So many birds! It was as if the chimney were a vacuum drawing them in from the sky. They twirled in like a reverse cloud of smoke. The tornado spun for several minutes before diminishing, bit by bit, until the storm was down to just a few stragglers.

And then, after a few beats, one last bird zipped across the sky and ducked in just in time, accompanied by onlookers' laughter and applause.

John James Audubon doesn't appear to have ever painted the Vaux's swift, but he did encounter its eastern cousin, the chimney swift, and study its natural history. He witnessed the birds' flowing into a communal roost at dusk and described it :

"When about to descend into a hollow tree or a chimney, its flight, always rapid, is suddenly interrupted as if by magic, for down it goes in an instant, whirling in a peculiar manner, and whirring with its wings, so as to produce a sound in the chimney like the rumbling of very distant thunder."

Ornithologist William Leon Dawson (1873–1928), who called the Vaux's swift a humble "sky-scooter," notes that "at favorite seasons the birds cross and recross each other's paths in lawless mazes and fill the air with their strident creakings, while here and there couples and even trios sail about in great stiff curves with wings held aloft."

Vaux's swifts are a cause for celebration at a number of chimneys along their migratory flight path. You can cheer them on in Monroe this year on Saturday, September 12 (find out more on the Swift Night Out website here). The website also streams images of the birds inside the chimney via the Swiftcam (shown below).

Thursday, July 23, 2015

Boy Howdy, Plum Pandowdy!

It's been so hot around here that one of our fans finally conked out from exhaustion and was replaced with three new ones. The Pacific Northwest spent June and July smashing high-temperature records (13 days with temperatures of 80 degrees or warmer in June...8 days of 85+ in June...plenty of 90+ record high recorded in Walla Walla on June 28 of 113 degrees...that sort of thing).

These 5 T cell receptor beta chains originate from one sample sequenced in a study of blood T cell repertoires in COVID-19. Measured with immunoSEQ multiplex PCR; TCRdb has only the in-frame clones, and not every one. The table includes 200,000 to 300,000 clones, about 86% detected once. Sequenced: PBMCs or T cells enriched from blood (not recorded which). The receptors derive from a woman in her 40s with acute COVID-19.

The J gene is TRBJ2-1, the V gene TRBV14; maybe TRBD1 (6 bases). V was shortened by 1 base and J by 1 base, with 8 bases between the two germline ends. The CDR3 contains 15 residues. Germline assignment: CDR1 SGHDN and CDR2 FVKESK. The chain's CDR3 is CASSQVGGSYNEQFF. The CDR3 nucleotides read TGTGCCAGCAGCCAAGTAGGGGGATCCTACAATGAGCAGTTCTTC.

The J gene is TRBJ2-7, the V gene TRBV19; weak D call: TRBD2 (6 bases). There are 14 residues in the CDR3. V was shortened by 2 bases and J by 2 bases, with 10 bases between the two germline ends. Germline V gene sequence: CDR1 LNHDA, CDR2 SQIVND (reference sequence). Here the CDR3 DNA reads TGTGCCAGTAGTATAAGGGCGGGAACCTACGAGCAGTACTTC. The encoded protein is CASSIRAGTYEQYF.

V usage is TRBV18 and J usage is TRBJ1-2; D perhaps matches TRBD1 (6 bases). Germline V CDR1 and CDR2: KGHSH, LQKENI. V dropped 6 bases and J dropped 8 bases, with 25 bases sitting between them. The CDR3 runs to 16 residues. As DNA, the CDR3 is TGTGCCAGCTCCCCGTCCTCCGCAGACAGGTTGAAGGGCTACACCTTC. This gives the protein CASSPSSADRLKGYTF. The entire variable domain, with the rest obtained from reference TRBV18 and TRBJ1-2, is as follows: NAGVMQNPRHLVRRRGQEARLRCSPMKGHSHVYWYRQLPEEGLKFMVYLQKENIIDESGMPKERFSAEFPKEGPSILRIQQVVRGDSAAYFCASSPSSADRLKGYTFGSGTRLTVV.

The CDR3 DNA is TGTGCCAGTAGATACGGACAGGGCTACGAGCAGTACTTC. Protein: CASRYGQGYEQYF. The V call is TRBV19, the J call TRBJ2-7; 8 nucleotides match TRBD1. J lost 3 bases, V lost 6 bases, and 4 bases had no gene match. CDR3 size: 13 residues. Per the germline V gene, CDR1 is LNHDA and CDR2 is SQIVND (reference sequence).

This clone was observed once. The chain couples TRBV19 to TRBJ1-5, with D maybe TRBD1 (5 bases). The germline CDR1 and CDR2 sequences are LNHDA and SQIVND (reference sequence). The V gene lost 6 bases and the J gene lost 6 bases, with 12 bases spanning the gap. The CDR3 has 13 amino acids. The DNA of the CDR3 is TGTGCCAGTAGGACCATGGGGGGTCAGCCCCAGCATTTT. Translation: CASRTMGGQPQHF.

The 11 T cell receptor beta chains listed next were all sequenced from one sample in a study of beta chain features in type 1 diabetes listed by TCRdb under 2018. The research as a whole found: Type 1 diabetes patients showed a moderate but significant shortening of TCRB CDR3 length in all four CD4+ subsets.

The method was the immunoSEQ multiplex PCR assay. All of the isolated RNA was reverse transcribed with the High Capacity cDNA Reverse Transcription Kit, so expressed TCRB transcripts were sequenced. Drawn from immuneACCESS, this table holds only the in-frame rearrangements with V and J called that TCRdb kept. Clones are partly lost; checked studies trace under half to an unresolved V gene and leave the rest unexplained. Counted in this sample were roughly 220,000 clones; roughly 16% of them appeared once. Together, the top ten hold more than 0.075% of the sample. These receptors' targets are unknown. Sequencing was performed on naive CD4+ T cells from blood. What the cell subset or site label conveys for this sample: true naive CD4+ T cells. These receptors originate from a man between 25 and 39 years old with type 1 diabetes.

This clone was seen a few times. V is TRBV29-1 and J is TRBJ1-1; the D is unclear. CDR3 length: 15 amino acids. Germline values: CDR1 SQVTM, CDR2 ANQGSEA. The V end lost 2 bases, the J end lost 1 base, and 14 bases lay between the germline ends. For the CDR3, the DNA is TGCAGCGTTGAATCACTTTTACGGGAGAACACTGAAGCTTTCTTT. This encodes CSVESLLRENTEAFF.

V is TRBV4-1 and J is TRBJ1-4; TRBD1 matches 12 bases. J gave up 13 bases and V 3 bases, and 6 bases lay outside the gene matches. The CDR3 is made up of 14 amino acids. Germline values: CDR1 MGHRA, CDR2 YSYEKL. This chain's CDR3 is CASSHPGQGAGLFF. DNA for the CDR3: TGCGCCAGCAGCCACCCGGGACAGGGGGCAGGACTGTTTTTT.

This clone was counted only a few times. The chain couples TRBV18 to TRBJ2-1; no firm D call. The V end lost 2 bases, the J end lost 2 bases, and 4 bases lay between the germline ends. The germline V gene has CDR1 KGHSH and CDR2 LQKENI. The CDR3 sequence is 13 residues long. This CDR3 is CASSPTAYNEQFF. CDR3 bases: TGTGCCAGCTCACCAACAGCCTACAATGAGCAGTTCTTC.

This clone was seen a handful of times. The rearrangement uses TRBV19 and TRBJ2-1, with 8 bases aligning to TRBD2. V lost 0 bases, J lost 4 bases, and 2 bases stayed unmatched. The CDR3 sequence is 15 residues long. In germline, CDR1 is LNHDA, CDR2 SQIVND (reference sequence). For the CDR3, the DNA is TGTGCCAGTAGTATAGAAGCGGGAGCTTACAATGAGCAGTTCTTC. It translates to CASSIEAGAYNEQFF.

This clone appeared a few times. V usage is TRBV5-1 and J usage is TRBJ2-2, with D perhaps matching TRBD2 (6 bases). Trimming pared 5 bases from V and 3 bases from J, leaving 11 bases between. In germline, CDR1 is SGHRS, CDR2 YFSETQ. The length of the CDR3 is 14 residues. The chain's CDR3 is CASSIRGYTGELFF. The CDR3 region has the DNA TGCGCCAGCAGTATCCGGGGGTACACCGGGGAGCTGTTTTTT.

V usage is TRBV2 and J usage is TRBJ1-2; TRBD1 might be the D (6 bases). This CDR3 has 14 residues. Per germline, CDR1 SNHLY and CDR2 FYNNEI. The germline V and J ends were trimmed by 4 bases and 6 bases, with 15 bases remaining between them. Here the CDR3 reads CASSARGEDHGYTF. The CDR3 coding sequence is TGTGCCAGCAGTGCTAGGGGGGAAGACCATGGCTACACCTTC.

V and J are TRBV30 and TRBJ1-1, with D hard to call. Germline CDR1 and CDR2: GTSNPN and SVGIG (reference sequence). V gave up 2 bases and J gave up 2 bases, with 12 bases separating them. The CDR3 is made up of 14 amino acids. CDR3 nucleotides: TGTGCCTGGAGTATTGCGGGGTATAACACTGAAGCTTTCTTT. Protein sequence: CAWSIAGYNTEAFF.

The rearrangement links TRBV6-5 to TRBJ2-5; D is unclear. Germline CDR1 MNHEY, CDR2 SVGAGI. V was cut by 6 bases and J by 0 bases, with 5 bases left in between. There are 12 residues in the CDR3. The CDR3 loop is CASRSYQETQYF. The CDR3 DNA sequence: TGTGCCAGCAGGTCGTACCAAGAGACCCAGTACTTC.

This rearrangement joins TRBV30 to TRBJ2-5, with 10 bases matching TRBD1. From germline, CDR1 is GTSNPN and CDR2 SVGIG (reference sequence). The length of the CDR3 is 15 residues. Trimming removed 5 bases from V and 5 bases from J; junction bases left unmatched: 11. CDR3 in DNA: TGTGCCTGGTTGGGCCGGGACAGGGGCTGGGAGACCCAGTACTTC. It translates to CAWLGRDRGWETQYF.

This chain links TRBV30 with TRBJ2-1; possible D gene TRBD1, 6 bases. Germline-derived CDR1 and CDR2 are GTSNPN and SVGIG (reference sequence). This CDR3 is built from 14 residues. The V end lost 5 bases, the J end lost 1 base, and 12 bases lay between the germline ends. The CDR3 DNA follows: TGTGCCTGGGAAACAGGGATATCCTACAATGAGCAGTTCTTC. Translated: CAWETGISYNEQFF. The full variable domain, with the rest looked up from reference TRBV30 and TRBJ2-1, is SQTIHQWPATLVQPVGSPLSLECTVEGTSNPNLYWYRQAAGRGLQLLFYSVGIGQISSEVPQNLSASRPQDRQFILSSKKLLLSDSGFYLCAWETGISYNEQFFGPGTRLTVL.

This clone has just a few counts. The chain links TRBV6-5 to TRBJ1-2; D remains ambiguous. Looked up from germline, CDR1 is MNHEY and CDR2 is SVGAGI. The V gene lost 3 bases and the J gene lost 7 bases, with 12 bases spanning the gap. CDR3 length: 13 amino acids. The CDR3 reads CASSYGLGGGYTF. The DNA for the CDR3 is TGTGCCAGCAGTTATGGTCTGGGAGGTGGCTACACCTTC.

Thanks to this scorching, it's looking a lot like September around here, with parched brown lawns and trees shedding yellow leaves and mountain ashes already flaunting bunches of orange berries. And it surely must have something to do with our ornamental plum tree producing a bumper crop of plums, probably for the first time in its life.

Ornamental plum trees are not bred to produce luscious fruit. They're just supposed to look pretty decked out in their frilly pink spring finery. Perhaps some quirk of timing in when the tree bloomed this year due to the heat caused more of its flowers to be pollinated, because it's pumping out plums by the bucketful.

The plums are perfectly edible, which is not the same thing as perfectly luscious. We haven't felt terribly inspired to pick them.